I interviewed Jeannie Pumphrey who discussed Third Party Risk Management.






Third party risk management is managing the risk inherently introduced through the utilization of a third party in either the performance of services for a business or the outsourcing to a third party. Third party, as defined by the OCC, is any business arrangement between a bank and another entity by contract or otherwise. So, as you can imagine, this opens up a very broad definition. Sometimes you will hear them identified as a vendor, a supplier, counterparty, joint venture, and even or a parent or a subsidiary is considered a third party.


So when we talk about the risk introduced by a third party, we have to look all the way through their supply chain, because that risk also comes through fourth parties or what we would consider subcontractors. So the suppliers or third parties that our third parties use in performance of services provided to a company. As that service, that practice, has grown of outsourcing core business practices to third parties, so has the risk involved in the company receiving those. And some of those risks have materialized based on bad performance or failed performance, data and information breeches and just bad business practices as we've seen in the mortgage industry I'm sure everybody is familiar with.


So not only is management of third parties regulatory mandate, it's also a business imperative.


Who does it impact? It impacts, really, everyone in terms of suppliers, employees, stakeholders, and our customers. So when you think about, even from a brand or reputational risk, when you have one of those data breeches, it's going to impact all of those folks on a regular basis. So it's really everybody's responsibility, from an organizational perspective, to make sure that this is something that they keep top of mind when dealing with any external third parties.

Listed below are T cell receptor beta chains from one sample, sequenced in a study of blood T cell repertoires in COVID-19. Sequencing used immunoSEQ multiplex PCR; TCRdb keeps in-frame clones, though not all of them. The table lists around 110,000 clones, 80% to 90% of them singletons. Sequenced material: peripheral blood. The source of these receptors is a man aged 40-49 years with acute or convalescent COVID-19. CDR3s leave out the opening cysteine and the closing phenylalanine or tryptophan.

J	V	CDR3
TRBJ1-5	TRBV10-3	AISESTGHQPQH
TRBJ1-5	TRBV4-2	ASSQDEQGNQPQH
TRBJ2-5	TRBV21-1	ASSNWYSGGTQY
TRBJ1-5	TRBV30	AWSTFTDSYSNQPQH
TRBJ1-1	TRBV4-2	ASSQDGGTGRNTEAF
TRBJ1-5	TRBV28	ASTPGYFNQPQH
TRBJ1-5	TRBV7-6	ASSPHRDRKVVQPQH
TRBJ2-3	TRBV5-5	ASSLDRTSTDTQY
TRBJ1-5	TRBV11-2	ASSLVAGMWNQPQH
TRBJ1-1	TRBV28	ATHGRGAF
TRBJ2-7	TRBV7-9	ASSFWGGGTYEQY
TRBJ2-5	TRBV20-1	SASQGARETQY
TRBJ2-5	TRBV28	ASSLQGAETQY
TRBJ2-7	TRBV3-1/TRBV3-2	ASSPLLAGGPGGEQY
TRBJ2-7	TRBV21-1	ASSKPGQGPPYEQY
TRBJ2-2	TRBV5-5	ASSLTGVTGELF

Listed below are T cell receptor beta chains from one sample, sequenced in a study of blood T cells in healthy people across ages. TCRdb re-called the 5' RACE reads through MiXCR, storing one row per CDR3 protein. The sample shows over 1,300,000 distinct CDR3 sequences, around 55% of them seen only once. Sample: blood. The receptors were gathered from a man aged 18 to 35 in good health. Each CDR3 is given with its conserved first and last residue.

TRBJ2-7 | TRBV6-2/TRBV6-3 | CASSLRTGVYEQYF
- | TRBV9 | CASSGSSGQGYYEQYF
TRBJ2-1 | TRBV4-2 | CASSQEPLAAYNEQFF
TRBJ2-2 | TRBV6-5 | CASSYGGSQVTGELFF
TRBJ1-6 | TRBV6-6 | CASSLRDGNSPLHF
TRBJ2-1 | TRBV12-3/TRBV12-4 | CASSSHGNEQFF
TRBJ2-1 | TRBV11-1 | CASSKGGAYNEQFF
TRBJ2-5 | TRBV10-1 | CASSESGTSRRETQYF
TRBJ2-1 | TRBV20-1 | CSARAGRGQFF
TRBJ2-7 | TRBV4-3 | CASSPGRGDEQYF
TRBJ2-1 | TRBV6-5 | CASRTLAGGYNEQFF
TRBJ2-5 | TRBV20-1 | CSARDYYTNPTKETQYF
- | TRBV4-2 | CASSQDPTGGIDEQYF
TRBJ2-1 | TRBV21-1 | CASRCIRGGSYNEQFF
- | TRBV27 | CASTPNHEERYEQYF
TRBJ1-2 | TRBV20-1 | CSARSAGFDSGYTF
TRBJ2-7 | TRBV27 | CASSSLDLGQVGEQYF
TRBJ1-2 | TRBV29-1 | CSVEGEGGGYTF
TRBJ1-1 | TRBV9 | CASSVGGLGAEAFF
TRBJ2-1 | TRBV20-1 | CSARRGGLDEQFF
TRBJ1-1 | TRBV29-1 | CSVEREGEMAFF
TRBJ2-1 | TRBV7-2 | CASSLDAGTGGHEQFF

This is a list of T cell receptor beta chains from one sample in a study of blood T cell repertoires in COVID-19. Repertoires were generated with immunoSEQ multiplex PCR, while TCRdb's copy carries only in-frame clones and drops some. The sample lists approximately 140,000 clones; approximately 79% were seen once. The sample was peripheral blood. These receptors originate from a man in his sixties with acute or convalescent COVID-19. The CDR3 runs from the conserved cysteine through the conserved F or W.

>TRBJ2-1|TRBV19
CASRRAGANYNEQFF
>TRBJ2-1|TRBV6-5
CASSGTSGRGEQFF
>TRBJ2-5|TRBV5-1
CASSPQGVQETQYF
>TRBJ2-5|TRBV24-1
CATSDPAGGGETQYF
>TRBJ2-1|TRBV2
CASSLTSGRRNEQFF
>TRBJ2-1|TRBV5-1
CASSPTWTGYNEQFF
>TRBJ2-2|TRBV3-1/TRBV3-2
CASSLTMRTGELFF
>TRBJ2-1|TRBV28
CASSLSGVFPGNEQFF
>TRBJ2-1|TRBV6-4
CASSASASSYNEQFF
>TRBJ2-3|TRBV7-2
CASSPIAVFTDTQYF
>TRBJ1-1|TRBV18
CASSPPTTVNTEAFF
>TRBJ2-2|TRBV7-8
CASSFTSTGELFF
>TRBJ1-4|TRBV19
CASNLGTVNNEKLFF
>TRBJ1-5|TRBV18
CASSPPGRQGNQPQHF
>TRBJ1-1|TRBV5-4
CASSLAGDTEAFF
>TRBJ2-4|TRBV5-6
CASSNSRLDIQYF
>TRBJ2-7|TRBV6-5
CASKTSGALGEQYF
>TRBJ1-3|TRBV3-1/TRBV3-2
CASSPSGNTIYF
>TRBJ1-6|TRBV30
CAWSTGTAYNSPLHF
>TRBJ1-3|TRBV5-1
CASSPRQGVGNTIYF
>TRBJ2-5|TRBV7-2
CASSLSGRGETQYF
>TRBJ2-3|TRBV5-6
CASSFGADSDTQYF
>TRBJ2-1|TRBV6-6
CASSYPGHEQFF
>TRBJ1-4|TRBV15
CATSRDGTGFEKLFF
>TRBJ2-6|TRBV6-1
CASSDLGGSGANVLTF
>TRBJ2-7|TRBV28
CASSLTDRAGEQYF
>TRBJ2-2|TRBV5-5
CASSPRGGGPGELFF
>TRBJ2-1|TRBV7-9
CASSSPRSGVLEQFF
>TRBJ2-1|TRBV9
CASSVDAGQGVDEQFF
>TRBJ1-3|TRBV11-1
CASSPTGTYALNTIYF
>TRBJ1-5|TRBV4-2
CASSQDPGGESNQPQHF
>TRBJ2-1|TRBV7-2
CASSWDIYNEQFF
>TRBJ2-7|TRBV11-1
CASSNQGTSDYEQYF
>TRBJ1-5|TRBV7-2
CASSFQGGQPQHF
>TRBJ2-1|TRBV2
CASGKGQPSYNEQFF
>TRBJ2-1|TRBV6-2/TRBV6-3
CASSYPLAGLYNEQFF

Who needs to pay more attention to third-party risk management?


When we look across the landscape of the third-party risk management within industries, we really see that the financial services industry is probably leading in terms of they've been at this for quite a while. As I mentioned earlier, the GLBA probably prompted the majority of the third-party risk management obligations from a financial perspective. So when we think about who really needs to come up to speed and get with it, if you will, I'd say the laggards are the insurance and retailers.


Retailers, as we've seen in the industry, the breeches are there. They're dealing with customer information, customer financial data. And the insurance industry, because they're not regulated by the FRB or the OCC, have really not had as much movement as you would like to see within the third-party risk management space. I think there is an opportunity there for them to take some of the learnings that the financial services have had and kind of get up to speed very quickly, climb that ramp, and get a program that they could implement to help them in a relatively short period.


Another group, if you will, that we've seen in the industry are around the community banks and the mid-tier banks, because as some of them are regulated by the FRB or OCC, they were never really called out as key constituents of this regulatory guidance until December of 2013 with the latest OCC guidance. So they also have some room to move in terms of the maturity scale. And I think that we'll see that coming around from both regulators as well as the industry in the next year or so.


What do you see as the future of third-party risk management?


The future that I would see is really around continuous change, more regulatory influence, more stringent management on those third parties that are considered critically important to organizations. I foresee more internal and external audits, both to businesses themselves as well as their third parties. I see the sourcing and supply chain organizations stepping up to have a better understanding of supply chain internally in better management of their program, processes, and procedures on an ongoing basis. And I think that based on the guidance that came out recently by the CFPB and the FRB and OCC, I hope that these organizations are looking at scaling their programs based on the services provided by the third parties so that we stop seeing this one-size-fits-all approach that seems to fail more often than not and that the programs themselves are based on the risk involved with the delivery of services.And I that that's really where the industry needs to go in terms of third-party risk management and how to better manage that supply chain and those third parties.


Well thank you, Jeannie, for sharing today.


I appreciate it, Dustin. I appreciate your time. Thank you so much.



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Jeannie Pumphrey


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